``B&B believes that these acts were a blatant, premeditated and orchestrated attempt to destroy B&B,'' the filing reads.
Hallye Jordan, a spokeswoman for the Justice Department, disputed this, saying the department had turned up numerous complaints that the firm had charged buyers for personal transfers of firearms, a transaction that should be free.
``We got some complaints from consumers that they were being charged these fees, then we did some sting operations where our agents were overcharged, as well,'' Jordan said. ``We talked to the owners and advised them that was illegal. They were warned, which is what led to the search warrants being served.''
All these factors led the company to file for Chapter 11 protection last August, attorney Jeffrey Shinbrot said, when B&B sought to reorganize its finances. Things even looked up for a bit, when interest in guns rallied after Sept. 11.
``After the Sept. 11 attacks, the revenues increased dramatically, which made them apparently profitable through the end of October,'' Shinbrot said. ``However, the increase in sales diminished and the business was not profitable.''
That's when lawyers changed their petition to Chapter 7, permitting a liquidation of the company's assets.
Kahn told the Daily News last month that Assembly Bill 106, which went into effect Jan. 1 and which requires trigger locks for all guns sold in California, hurt business further. Since the devices were in short supply, his sales were severely curtailed, which Shinbrot said was a factor in the decision to liquidate.
Kahn declined comment Thursday.
Other local gun dealers agreed that tougher gun laws made business difficult.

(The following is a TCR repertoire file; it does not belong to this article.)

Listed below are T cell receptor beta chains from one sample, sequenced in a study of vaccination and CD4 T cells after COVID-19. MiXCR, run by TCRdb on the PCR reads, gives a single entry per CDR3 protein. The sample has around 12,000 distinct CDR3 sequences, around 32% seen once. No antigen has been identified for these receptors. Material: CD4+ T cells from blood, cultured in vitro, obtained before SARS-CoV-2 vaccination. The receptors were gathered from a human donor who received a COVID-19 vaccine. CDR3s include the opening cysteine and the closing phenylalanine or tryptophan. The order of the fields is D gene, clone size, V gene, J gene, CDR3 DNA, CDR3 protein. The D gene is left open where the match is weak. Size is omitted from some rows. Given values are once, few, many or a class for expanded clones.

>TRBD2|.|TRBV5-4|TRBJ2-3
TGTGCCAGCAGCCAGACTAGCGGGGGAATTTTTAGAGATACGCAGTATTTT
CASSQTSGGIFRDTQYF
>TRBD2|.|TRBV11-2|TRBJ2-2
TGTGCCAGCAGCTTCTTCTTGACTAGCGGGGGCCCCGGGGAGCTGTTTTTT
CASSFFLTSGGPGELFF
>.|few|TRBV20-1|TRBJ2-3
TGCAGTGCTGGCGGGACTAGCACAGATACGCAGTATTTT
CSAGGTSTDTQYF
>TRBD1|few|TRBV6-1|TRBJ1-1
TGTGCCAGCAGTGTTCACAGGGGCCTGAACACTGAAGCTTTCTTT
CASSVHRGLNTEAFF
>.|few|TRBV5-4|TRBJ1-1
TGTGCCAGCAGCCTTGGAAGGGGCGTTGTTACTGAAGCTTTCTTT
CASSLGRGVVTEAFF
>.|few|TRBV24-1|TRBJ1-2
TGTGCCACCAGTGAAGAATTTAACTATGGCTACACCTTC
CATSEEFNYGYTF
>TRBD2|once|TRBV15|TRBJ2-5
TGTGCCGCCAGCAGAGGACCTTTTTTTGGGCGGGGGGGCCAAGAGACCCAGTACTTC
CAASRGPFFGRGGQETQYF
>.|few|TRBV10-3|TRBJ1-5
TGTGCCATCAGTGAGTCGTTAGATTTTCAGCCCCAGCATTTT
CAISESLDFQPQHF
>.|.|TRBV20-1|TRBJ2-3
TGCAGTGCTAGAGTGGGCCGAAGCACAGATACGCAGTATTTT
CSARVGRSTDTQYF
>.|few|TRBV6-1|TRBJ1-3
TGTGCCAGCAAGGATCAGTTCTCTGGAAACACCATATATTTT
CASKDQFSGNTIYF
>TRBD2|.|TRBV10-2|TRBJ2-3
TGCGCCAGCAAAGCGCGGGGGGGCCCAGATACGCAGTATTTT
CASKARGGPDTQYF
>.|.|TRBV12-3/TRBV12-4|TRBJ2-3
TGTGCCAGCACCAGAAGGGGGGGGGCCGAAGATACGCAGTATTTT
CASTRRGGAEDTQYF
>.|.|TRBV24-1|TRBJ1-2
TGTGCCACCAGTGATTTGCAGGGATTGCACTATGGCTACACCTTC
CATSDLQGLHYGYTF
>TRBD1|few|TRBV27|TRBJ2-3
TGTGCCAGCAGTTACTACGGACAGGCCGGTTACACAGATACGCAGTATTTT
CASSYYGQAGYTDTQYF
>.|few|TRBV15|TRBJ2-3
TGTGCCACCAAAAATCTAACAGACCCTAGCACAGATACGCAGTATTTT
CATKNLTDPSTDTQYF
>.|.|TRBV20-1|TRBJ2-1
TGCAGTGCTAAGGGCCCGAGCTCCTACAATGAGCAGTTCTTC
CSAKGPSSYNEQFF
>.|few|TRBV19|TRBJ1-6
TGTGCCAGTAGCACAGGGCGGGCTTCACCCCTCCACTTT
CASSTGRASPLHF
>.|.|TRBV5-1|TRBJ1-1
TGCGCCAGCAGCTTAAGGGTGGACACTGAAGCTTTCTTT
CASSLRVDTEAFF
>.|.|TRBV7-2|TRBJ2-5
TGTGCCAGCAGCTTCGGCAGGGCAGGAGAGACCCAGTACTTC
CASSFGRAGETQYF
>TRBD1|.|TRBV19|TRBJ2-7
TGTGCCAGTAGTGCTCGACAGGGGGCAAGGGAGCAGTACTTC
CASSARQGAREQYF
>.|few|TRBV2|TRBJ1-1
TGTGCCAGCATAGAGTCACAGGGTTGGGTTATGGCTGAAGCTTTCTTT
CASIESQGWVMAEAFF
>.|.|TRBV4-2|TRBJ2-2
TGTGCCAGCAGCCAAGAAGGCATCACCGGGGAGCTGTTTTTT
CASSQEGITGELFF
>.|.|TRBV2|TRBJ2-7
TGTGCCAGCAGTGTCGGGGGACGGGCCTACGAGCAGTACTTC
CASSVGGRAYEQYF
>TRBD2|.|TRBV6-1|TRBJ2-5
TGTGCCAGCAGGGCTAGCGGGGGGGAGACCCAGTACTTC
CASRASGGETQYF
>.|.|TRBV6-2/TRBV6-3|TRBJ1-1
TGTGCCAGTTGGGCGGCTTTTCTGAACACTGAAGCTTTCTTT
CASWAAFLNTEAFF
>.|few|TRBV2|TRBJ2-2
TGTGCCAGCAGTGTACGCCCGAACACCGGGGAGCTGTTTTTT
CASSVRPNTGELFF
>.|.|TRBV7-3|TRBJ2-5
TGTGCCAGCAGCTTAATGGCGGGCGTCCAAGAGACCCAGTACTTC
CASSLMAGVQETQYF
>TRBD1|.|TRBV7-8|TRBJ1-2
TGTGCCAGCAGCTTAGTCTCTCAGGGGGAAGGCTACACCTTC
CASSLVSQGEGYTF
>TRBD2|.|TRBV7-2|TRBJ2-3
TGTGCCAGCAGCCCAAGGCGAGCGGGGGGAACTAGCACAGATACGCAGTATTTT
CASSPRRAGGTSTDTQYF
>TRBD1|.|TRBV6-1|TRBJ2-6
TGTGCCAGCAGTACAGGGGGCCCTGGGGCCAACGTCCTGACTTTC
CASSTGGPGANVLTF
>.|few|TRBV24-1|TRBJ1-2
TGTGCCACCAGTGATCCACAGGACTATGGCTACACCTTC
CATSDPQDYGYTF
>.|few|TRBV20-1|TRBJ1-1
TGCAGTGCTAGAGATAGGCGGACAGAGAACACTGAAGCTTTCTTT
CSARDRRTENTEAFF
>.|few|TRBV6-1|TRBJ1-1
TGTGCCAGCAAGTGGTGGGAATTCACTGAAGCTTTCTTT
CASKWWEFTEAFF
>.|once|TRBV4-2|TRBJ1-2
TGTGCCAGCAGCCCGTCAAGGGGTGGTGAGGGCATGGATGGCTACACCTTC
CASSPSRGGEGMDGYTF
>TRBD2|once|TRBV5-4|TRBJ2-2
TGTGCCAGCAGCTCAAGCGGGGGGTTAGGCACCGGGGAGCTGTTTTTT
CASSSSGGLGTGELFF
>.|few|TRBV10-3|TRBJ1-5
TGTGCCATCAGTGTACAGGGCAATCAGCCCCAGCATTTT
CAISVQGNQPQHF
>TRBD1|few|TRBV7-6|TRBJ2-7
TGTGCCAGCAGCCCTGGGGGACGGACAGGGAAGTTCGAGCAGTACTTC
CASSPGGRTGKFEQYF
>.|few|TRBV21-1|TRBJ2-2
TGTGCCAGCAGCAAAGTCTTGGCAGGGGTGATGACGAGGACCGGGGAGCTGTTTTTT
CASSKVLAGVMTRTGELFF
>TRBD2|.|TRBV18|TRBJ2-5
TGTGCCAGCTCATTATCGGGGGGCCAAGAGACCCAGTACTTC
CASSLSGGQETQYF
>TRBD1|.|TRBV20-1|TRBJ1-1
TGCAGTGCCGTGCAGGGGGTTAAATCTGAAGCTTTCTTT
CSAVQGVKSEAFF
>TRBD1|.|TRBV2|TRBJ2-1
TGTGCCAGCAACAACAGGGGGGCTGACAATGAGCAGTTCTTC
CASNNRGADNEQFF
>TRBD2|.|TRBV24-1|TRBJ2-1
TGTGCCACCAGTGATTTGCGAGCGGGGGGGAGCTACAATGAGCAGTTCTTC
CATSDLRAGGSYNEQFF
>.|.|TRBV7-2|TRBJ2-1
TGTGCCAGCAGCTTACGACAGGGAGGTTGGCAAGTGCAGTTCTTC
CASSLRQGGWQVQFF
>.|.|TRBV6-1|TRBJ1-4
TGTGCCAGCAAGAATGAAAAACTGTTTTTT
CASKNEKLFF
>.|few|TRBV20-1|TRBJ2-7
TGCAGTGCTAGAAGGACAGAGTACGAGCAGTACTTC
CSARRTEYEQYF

``I'd have to agree that they're trying to make it difficult on us, but our business has been relatively pretty good,'' said Gene Lumsden, vice president of operations for Turner's Outdoorsman. ``I think they're running out of things to do. The only thing they can do is finally say we just don't want you to own guns anymore, and then people will know what their true agenda is.''
Sam Rosenfeld, store manager of Collateral Loans Inc., a pawn shop in Reseda, agreed.
``You would not believe the various and sundry taxes and fees, surcharges and licenses - they call them all kinds of different names,'' he said. ``What they're trying to do is tax us out of the business.''
But according to Stuart Adler, assistant manager of The Firing Line, a gun shop and firing range in Northridge, the laws don't restrict business to impossible levels.
``It's a lot of pain, but we're seeing a good rate of gun sales,'' he said. ``People resent the fact they need to buy a lock, but a good salesman's a good salesman. I'm a conservative, but I don't think anything will happen. It's difficult, but I think that the laws are OK. Some of them just aren't implemented well.''
(color) B&B Sales, the gun store made famous in the 1997 North Hollywood shootout, has filed for Chapter 7 bankruptcy.
Andy Holzman/Staff Photographer